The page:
Pasture to plate cooperation needed to please consumers

US - A good eating experience for the consumer is the result of efforts across the entire beef industry.
calendar icon 16 March 2007
clock icon 2 minute read

“We need to control things from the pasture to the plate if we expect to maintain beef quality,” says Fred Owens, Oklahoma State University professor emeritus and research scientist. Owens, with experience at each link in the chain, spoke at a Feeding Quality Forum, co-sponsored by Certified Angus Beef LLC (CAB) last fall. Starting with cow-calf producers, he outlines the needed focus. “Certainly the first step is sire selection and using EPDs (expected progeny differences),” Owens says. Emphasis should be placed on the Angus breed, calm disposition, polled cattle and smaller mature size for maintenance. “Electronic identification (EID) of calves can help trace feedlot performance and carcass quality back to the cow, and such data should guide cow culling decisions,” he says. Weaning and creep feeding will add value to the calves, along with castration at birth and vaccinations.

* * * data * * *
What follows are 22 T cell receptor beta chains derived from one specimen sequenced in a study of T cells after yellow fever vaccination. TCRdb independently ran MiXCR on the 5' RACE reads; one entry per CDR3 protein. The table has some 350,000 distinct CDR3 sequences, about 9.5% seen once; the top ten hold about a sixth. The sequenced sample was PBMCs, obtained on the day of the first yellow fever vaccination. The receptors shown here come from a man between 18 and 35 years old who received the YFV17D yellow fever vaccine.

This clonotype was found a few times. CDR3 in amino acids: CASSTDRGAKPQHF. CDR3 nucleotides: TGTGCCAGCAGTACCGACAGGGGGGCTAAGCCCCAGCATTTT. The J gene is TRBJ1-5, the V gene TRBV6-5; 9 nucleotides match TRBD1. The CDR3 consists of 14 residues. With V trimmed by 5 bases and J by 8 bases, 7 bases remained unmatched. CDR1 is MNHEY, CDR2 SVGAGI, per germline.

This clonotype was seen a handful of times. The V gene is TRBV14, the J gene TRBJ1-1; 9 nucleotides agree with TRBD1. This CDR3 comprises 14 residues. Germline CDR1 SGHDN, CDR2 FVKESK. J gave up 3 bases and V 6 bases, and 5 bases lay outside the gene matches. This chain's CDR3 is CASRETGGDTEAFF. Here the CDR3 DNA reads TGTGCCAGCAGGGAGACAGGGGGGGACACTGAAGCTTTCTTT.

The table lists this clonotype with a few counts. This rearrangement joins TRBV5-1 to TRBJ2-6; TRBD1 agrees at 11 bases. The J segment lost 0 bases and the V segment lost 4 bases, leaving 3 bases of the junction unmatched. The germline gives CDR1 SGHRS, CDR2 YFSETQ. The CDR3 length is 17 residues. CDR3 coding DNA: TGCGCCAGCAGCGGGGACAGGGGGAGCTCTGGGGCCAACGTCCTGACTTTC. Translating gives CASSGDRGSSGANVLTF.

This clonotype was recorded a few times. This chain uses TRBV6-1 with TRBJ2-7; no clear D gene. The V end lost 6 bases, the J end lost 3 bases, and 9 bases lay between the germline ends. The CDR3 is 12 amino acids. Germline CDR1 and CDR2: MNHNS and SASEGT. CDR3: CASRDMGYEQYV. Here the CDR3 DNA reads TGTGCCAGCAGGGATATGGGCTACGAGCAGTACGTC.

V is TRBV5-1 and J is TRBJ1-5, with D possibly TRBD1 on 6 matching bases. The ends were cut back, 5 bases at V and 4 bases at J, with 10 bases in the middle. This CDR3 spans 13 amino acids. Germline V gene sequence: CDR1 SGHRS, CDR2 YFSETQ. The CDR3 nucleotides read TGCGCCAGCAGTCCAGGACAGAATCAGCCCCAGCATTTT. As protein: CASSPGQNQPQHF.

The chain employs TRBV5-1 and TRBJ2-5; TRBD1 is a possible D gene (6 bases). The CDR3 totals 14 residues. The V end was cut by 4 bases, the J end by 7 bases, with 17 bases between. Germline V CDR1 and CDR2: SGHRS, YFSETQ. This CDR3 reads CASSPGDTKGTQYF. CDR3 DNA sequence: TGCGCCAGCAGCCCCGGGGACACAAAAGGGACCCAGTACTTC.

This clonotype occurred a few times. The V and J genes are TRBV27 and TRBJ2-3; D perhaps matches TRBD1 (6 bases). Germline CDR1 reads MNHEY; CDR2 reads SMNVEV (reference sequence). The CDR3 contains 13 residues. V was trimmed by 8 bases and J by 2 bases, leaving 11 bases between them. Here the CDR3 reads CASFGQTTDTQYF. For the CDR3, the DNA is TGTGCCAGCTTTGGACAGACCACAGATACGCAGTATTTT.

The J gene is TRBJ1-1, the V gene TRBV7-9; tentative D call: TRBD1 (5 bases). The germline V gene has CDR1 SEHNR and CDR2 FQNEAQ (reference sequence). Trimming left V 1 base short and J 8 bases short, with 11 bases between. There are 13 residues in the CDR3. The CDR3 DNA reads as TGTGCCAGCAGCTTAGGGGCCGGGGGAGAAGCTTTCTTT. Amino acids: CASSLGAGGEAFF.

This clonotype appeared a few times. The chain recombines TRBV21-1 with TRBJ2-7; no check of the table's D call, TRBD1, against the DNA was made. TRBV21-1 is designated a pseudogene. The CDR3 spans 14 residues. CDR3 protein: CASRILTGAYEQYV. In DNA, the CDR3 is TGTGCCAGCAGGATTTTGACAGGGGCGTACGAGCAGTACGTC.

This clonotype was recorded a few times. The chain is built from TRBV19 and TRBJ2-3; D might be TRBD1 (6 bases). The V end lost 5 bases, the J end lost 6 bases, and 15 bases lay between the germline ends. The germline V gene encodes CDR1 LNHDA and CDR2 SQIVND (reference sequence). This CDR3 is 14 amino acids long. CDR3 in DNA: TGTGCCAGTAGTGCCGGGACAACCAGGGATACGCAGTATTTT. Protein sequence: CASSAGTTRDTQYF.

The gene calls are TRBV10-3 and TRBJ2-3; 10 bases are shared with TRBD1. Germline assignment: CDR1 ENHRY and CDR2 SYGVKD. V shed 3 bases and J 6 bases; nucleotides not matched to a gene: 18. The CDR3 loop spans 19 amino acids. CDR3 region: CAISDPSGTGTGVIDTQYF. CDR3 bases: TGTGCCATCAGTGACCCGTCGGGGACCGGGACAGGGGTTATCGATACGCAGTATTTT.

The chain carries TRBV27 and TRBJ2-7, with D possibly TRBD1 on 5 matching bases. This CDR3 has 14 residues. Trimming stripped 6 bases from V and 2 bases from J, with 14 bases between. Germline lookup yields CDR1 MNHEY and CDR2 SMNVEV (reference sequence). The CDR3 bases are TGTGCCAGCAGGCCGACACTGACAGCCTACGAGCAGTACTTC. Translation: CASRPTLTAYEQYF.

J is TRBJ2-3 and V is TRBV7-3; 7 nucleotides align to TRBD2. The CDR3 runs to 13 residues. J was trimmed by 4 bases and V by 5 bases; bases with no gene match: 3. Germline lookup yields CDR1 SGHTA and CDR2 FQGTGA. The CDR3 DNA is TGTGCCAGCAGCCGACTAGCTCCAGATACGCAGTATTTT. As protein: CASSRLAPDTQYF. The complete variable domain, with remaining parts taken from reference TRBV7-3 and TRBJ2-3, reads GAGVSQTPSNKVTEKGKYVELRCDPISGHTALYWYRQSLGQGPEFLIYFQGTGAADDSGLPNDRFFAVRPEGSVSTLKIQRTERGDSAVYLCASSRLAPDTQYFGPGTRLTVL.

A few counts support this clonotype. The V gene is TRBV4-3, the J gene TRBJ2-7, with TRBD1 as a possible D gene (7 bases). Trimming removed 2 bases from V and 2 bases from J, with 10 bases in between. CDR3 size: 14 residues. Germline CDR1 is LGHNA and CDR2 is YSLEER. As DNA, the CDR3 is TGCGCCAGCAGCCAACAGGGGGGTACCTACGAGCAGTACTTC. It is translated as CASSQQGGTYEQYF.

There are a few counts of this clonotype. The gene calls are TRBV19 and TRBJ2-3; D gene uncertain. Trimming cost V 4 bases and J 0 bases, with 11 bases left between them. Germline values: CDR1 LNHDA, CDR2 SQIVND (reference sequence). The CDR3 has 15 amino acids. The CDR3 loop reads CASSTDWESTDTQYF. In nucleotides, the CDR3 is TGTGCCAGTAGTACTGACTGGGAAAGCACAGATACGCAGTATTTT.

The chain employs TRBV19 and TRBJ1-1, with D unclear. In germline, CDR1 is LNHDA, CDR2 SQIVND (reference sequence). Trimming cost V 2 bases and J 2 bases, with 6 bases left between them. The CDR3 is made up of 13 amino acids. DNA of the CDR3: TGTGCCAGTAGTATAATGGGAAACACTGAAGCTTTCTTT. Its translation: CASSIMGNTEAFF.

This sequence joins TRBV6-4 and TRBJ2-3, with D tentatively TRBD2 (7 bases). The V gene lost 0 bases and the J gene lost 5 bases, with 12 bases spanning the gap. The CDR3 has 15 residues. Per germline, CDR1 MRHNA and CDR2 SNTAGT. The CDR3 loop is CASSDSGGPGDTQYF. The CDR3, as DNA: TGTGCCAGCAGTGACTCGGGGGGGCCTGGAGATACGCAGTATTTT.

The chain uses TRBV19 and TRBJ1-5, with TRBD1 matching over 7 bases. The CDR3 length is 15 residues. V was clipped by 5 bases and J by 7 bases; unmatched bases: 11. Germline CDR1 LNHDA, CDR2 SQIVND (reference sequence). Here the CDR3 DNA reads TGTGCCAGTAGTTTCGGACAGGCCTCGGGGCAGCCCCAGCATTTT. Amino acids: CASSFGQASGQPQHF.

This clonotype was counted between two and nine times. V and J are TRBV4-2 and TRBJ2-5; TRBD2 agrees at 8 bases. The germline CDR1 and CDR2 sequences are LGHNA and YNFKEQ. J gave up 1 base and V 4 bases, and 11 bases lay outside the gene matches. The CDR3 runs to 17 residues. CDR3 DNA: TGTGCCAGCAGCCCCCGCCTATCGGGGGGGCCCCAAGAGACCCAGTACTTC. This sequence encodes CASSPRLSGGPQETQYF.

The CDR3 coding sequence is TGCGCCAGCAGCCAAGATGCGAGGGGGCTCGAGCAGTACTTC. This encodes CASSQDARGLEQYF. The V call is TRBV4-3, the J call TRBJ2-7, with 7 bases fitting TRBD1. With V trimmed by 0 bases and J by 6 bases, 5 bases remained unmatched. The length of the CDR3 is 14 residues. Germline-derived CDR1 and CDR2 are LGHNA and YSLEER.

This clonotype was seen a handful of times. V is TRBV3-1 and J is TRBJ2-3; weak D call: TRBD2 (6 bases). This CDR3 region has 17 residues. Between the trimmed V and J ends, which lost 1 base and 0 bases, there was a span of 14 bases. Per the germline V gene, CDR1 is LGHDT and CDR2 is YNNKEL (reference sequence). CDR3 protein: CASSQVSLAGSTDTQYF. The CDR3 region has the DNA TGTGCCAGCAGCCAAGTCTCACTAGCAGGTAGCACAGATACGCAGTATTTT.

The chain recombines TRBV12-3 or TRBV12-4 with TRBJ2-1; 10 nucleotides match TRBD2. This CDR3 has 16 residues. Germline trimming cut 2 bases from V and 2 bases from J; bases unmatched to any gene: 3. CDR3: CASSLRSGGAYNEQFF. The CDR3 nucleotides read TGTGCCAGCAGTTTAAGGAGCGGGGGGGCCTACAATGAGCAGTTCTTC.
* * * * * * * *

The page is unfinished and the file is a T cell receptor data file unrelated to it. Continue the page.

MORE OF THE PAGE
“Benefits from information transfer can be obtained most readily, and fed back to the cow-calf enterprise, when the producer retains ownership,” Owens says. The stocker operator can affect quality by buying only pre-conditioned, tame calves that have had appropriate vaccines and parasite controls.

“Then you need to maintain rate of gain with supplemental feed during drought or snow cover,” he says. For maximum beef quality, skip growth implants when backgrounding, he recommends.

Feedlots should select cattle the same way as stocker operators: “Then they should feed balanced, high-concentrate diets, adding ionophores and other compounds as appropriate,” Owens says; “and again, no implants for maximum beef quality.”

Sorting fed cattle to avoid excess fat cover and heavy carcasses is a must.

Source: Drovers

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